‘R’ is a programming language for data analysis and statistics. It is free, and very widely used by professional statisticians, academics and data science enthusiasts. It is also very popular in certain application areas, including bioinformatics. It has many built-in functions and libraries, and is extensible, allowing users to define their own functions and procedures using R, C or Fortran. It also has a simple object system. so for an introduction to R i have tried to produce the following content.
In the field of data science, both R and Python are used. Some prefers to use R while some prefers Python. It is totally up to you to use which one you like. from here on, I will start an Introduction to R which will then grow into many tutorials over time covering the data handling capabilities of R.
so what is R?
R is an integrated suite of software facilities for data manipulation, calculation and graphical
display. Among other things it has
- an effective data handling and storage facility,
- a suite of operators for calculations on arrays, in particular matrices,
- a large, coherent, integrated collection of intermediate tools for data analysis,
- graphical facilities for data analysis and display either directly at the computer or on hardcopy, and
- a well developed, simple and effective programming language (called ‘S’) which includes conditionals, loops, user defined recursive functions and input and output facilities. (Indeed most of the system supplied functions are themselves written in the S language.)
The term “environment” is intended to characterize it as a fully planned and coherent system, rather than an incremental accretion of very specific and inflexible tools, as is frequently the case with other data analysis software.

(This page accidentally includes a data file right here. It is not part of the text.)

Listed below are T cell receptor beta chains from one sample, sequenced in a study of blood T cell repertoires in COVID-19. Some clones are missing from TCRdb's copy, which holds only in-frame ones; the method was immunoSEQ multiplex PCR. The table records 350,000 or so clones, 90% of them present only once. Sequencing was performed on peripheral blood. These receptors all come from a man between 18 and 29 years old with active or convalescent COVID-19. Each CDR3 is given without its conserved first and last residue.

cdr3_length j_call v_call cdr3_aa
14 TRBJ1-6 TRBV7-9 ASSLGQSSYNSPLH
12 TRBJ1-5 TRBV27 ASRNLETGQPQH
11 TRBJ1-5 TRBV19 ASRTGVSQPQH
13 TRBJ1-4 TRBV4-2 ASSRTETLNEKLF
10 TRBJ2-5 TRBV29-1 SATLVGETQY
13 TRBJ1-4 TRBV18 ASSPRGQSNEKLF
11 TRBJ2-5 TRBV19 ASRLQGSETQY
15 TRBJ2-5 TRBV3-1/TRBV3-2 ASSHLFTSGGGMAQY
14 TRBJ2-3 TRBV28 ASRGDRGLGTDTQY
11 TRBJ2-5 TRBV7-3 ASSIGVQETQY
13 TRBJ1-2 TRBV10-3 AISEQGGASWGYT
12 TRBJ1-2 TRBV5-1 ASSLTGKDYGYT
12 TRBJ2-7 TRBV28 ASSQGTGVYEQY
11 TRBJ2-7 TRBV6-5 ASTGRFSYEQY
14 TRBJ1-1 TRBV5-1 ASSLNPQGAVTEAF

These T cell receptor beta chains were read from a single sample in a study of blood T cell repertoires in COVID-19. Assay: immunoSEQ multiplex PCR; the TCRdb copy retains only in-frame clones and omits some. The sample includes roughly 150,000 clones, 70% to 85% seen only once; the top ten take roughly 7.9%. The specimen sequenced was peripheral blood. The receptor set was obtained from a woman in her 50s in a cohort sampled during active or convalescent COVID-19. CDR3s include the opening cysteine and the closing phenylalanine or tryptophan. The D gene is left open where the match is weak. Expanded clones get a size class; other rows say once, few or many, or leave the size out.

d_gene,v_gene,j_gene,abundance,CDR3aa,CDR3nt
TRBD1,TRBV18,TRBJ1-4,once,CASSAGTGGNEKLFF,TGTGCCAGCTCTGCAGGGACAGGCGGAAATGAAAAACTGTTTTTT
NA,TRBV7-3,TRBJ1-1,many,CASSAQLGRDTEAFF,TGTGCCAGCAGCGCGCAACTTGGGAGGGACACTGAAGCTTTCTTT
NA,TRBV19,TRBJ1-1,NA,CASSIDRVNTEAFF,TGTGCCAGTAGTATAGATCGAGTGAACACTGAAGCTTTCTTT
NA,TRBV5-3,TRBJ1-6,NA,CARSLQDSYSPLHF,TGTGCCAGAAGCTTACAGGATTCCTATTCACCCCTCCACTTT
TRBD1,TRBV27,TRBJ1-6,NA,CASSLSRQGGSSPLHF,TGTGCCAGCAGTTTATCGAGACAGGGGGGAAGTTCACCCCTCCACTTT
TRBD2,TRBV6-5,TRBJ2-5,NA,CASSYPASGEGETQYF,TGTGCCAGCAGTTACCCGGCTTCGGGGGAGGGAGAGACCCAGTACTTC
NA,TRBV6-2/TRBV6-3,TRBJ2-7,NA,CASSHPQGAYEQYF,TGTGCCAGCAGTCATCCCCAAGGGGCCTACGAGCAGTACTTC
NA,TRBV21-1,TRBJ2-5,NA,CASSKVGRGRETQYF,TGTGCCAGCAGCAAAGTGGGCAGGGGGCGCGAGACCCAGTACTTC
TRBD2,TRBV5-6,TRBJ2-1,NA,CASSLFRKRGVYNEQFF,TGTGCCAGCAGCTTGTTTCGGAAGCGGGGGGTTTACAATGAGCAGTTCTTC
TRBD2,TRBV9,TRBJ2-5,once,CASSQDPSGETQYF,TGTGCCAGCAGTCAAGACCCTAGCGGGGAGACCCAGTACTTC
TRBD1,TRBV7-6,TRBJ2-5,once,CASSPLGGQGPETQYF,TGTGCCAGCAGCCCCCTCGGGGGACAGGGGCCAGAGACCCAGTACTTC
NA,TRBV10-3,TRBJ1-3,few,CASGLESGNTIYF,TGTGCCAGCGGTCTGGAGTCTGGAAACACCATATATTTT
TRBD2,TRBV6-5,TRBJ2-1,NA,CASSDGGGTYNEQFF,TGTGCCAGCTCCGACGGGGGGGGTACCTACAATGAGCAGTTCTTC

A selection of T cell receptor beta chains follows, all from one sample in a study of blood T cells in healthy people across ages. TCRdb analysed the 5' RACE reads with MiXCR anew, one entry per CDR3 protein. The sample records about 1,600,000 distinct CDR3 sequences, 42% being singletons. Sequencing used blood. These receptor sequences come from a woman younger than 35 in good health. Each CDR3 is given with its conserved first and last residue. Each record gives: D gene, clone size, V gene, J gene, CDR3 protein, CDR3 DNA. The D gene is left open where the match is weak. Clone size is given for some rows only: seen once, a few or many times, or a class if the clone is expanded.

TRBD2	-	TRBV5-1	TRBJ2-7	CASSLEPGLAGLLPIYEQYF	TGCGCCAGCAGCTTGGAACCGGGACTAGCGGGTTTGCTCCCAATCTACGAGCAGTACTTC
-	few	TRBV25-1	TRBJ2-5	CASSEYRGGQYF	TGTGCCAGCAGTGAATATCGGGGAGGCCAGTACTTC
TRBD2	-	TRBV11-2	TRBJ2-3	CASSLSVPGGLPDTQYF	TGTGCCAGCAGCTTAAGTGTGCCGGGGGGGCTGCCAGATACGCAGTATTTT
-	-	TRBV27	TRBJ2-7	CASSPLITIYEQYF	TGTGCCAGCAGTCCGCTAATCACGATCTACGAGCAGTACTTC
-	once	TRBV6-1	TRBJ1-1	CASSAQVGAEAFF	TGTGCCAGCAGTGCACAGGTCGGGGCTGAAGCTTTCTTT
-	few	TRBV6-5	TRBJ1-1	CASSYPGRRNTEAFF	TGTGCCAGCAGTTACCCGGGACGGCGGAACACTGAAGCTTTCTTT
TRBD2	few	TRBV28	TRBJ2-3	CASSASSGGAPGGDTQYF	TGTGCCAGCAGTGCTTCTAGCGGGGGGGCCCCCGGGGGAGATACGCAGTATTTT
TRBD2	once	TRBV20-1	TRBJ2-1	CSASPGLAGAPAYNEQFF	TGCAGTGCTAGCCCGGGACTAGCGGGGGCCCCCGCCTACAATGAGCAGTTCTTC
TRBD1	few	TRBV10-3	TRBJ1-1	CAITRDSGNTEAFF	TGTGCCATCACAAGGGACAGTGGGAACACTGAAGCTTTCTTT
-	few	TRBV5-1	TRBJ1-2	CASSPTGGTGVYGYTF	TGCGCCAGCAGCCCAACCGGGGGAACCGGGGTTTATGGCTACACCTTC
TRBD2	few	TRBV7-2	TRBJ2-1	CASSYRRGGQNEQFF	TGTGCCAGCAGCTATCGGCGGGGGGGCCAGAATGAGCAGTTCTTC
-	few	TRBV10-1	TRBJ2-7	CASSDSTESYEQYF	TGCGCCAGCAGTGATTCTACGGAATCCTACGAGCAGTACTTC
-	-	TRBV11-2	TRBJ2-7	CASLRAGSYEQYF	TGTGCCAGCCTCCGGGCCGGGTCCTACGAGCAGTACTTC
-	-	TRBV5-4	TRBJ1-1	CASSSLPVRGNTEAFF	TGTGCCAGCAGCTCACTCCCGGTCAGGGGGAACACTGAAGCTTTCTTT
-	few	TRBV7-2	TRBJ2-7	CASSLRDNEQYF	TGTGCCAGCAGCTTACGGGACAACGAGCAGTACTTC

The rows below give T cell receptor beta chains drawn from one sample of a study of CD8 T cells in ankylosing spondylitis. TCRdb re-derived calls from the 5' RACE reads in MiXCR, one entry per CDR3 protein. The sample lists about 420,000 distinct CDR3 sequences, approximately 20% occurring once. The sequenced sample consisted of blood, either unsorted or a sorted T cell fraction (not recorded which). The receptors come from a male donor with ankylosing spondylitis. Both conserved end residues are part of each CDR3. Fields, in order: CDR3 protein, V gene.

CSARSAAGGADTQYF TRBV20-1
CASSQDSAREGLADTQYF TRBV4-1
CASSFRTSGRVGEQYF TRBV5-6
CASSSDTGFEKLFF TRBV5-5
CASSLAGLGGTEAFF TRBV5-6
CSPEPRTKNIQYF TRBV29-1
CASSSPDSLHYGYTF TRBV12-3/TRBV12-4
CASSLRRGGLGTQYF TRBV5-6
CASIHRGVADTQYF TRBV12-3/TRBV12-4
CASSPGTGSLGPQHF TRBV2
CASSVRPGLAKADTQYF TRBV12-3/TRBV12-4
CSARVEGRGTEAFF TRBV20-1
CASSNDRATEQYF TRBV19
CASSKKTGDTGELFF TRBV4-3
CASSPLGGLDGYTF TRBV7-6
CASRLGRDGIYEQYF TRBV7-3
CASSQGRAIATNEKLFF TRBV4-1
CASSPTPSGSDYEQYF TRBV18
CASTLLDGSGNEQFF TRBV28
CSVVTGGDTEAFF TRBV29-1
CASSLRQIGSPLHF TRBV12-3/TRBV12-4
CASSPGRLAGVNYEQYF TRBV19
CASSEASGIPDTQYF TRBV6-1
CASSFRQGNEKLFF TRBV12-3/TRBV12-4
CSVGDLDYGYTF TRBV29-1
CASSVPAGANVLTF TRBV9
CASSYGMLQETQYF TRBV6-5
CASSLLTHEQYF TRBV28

R is very much a vehicle for newly developing methods of interactive data analysis. It has developed rapidly, and has been extended by a large collection of packages. However, most programs written in R are essentially ephemeral, written for a single piece of data analysis.
R and Statistics
Our introduction to the R environment did not mention statistics, yet many people use R as a statistics system. We prefer to think of it of an environment within which many classical and modern statistical techniques have been implemented. A few of these are built into the base R environment, but many are supplied as packages. There are about 25 packages supplied with R (called “standard” and “recommended” packages) and many more are available through the CRAN (The Comprehensive R Archive Network) family of Internet sites (via https://CRAN.R-project.org) and elsewhere. More details on packages are given later (see Chapter 13 [Packages], page 77).
Most classical statistics and much of the latest methodology is available for use with R, but users may need to be prepared to do a little work to find it.